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SBL Exam 1 WBCs, Spleen, and Thymus > Spleen > Flashcards

Flashcards in Spleen Deck (12)
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What are the major functions of the spleen?


Removal of elements in the blood:

-clearing blood cells and bacteria

-recycling iron and globins


Secondary lymphoid organ

-Ab production

-Ag capture and presentation to T/B cells



-normal during fetal development

-compensatory extramedullary site in adults


Stores formed elements:

-stores 30-40% of platelets

-stores lymphocytes


What effects can be seen as result of splenomegaly/hypersplenism?

-pressure/pain in LUQ

-risk of rupture



-anemia (sequestration of RBCs)

-leukopenia (sequestration of leukocytes)

-thrombocytopenia (sequestration of platelets, up to 80-90% of total


What are common causes of splenomegaly?


-portal hypertension

-blood cell disorders (neoplasms and anemias)

-autoimmune/inflammatory conditions

-IEM (Gaucher, Neimann-Pick, etc.)


-cancer of the spleen/metastasis to the spleen


What are causes of congestive splenomegaly?

-cardiac decompensation/right heart failure

-liver cirrhosis

-obstruction of portal or splenic vein


What are causes of splenic infarcts?

Occlusion of splenic artery (lack of collateral blood supply):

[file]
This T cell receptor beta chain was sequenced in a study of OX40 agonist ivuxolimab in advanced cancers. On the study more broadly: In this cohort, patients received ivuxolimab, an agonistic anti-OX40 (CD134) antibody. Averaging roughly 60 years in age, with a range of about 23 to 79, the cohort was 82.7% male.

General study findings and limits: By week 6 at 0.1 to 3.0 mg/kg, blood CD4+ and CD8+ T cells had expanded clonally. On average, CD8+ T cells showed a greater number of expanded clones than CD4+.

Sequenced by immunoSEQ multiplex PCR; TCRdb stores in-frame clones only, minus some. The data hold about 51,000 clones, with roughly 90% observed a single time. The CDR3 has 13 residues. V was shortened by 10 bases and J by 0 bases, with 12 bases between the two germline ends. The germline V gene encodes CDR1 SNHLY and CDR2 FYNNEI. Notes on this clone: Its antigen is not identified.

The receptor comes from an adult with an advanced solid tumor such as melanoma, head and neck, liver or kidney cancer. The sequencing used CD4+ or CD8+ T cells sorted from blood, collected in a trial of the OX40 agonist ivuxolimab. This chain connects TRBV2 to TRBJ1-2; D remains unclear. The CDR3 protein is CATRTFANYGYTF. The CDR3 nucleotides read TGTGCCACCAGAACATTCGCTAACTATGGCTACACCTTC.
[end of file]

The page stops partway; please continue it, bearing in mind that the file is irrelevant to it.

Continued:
-cardiac emboli

-infectious endocarditis


-myeloproliferative disorders (MPD)


What are common effects of splenic infarcts?

-dramatic increased risk of infection by encapsulated bacteria (pneumococcus, H. influenzae, meningococcus)


What are the most common primary and secondary neoplasms of the spleen?


-rare; lymphagiomas and hemangioma



-lymphoid/myeloid neoplasms


What conginital abnormalities of the spleen exist?

What is their significance if any?

Splenic aplasia:

-rare, typically associated with other abnormalities


Splenic hypoplasia:

-more common that aplasia


Accessory spleens:

-common (20-35%)

-splenectomy is used as treatment in immune thrombocytopenia and hereditary shperocytosis; if an accessory spleen is not removed, theraputic benefit is diminished


What are common causes of splenic rupture?

Trauma, especially to an acutely enlarged spleen


Uncommon in chronically enlarged spleens (fibrosis)


Especially in the setting of:



-typhoid fever

-neoplasms of the spleen


What are the effects of splenic rupture?

massive intraperitoneal hemorrhage resulting in death if not treated with emergent splenectomy


What are signs of splenic rupture?

Can present with:

-LUQ pain

-left shoulder pain (Kehr sign)


-hemodynamic instability



What is a possible post-splenectomy complication?

Overwhelming post-splenectomy infection (OPSI)


  • encapsulated bacteria are mainly eliminated by the spleen
    • Streptococcus pneumoniae
    • Neisseria meningitidis
    • Haemophilus influenae B
  • highest risk first 3 years following splenectomy